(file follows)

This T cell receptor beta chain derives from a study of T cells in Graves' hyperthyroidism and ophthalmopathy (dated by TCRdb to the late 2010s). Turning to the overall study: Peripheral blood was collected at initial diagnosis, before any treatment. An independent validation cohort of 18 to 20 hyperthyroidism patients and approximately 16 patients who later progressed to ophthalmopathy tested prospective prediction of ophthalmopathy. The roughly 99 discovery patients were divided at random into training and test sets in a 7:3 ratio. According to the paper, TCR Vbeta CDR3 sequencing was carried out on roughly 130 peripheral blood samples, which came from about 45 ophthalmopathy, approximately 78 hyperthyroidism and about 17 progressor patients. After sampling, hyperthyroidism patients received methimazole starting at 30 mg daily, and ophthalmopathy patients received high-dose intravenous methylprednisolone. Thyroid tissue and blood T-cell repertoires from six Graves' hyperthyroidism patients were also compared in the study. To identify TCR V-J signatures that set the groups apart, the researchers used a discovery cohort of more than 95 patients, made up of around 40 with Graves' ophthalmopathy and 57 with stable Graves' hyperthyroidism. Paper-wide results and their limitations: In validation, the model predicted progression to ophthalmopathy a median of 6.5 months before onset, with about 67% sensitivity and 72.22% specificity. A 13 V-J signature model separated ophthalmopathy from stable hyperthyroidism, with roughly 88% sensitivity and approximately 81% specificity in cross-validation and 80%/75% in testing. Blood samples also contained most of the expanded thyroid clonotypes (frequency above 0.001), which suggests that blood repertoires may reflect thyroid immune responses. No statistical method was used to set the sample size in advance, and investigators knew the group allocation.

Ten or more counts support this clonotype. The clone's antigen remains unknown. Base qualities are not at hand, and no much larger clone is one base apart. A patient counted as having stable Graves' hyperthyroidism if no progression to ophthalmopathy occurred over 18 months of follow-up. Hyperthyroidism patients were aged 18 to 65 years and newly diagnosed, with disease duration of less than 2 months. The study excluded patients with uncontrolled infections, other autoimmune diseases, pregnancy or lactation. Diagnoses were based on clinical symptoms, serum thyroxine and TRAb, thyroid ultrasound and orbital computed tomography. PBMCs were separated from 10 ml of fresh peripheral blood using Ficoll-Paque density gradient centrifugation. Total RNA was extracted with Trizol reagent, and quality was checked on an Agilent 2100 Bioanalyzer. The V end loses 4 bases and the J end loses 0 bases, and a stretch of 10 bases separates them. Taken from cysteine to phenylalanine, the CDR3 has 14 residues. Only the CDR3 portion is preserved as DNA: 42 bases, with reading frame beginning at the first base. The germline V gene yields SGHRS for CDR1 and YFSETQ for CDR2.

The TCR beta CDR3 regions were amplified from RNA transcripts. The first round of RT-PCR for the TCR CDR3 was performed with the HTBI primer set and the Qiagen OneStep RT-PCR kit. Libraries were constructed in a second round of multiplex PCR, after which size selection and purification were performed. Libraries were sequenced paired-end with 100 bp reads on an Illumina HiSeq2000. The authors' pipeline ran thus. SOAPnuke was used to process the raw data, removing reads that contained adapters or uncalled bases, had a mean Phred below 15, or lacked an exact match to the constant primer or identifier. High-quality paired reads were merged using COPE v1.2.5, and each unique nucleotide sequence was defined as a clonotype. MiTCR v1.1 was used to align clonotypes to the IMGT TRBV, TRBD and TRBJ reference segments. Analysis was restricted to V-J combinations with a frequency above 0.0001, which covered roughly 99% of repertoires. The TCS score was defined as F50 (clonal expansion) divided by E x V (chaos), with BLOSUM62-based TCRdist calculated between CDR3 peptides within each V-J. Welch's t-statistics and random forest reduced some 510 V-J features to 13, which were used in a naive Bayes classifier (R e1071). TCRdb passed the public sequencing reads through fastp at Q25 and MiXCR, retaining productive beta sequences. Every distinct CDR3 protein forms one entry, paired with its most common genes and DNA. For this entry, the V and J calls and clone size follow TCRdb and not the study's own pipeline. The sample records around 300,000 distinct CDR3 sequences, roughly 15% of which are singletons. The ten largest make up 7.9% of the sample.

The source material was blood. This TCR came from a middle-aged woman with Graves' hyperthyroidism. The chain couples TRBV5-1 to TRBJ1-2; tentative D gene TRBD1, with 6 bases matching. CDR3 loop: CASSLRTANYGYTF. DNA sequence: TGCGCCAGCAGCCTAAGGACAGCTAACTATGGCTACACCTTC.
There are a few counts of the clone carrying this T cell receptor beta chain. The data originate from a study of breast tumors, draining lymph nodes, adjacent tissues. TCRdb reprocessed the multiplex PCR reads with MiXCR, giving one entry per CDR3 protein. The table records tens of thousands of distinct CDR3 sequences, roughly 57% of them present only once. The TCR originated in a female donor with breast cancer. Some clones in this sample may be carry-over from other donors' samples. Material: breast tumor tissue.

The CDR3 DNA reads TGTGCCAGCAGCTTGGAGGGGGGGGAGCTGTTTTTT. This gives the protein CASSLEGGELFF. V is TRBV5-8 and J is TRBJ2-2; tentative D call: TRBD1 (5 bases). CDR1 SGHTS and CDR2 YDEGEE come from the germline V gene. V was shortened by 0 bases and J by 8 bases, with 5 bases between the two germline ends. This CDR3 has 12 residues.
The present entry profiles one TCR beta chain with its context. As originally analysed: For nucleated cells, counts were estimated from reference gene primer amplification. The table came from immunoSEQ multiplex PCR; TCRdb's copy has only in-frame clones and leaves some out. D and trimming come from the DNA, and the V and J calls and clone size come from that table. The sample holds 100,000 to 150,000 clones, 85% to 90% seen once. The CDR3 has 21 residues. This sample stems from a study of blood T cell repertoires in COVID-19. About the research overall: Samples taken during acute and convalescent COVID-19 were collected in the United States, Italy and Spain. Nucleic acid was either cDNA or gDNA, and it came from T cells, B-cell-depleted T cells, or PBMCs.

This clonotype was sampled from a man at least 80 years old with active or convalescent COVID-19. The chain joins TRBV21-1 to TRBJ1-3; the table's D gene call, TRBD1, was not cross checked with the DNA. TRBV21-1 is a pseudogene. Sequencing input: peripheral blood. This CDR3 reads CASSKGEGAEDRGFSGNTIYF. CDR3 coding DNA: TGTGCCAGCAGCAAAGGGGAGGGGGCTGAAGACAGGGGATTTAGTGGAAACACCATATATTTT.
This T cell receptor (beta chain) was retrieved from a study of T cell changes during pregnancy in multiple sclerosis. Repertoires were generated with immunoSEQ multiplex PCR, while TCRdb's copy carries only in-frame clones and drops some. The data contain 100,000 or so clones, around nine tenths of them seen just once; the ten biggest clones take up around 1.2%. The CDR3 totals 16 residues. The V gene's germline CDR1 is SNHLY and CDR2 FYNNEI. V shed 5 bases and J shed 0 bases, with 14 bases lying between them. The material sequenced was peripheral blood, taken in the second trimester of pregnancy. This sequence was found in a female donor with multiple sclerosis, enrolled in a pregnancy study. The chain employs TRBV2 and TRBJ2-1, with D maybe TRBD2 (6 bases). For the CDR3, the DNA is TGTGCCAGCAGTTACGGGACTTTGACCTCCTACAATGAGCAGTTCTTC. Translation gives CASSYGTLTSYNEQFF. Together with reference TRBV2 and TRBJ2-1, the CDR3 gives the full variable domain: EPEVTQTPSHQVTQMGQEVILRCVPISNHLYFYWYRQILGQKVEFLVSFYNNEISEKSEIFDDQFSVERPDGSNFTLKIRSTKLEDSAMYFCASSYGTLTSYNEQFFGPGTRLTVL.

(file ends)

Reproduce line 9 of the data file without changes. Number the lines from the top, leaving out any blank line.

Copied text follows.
This T cell receptor (beta chain) was retrieved from a study of T cell changes during pregnancy in multiple sclerosis. Repertoires were generated with immunoSEQ multiplex PCR, while TCRdb's copy carries only in-frame clones and drops some. The data contain 100,000 or so clones, around nine tenths of them seen just once; the ten biggest clones take up around 1.2%. The CDR3 totals 16 residues. The V gene's germline CDR1 is SNHLY and CDR2 FYNNEI. V shed 5 bases and J shed 0 bases, with 14 bases lying between them. The material sequenced was peripheral blood, taken in the second trimester of pregnancy. This sequence was found in a female donor with multiple sclerosis, enrolled in a pregnancy study. The chain employs TRBV2 and TRBJ2-1, with D maybe TRBD2 (6 bases). For the CDR3, the DNA is TGTGCCAGCAGTTACGGGACTTTGACCTCCTACAATGAGCAGTTCTTC. Translation gives CASSYGTLTSYNEQFF. Together with reference TRBV2 and TRBJ2-1, the CDR3 gives the full variable domain: EPEVTQTPSHQVTQMGQEVILRCVPISNHLYFYWYRQILGQKVEFLVSFYNNEISEKSEIFDDQFSVERPDGSNFTLKIRSTKLEDSAMYFCASSYGTLTSYNEQFFGPGTRLTVL.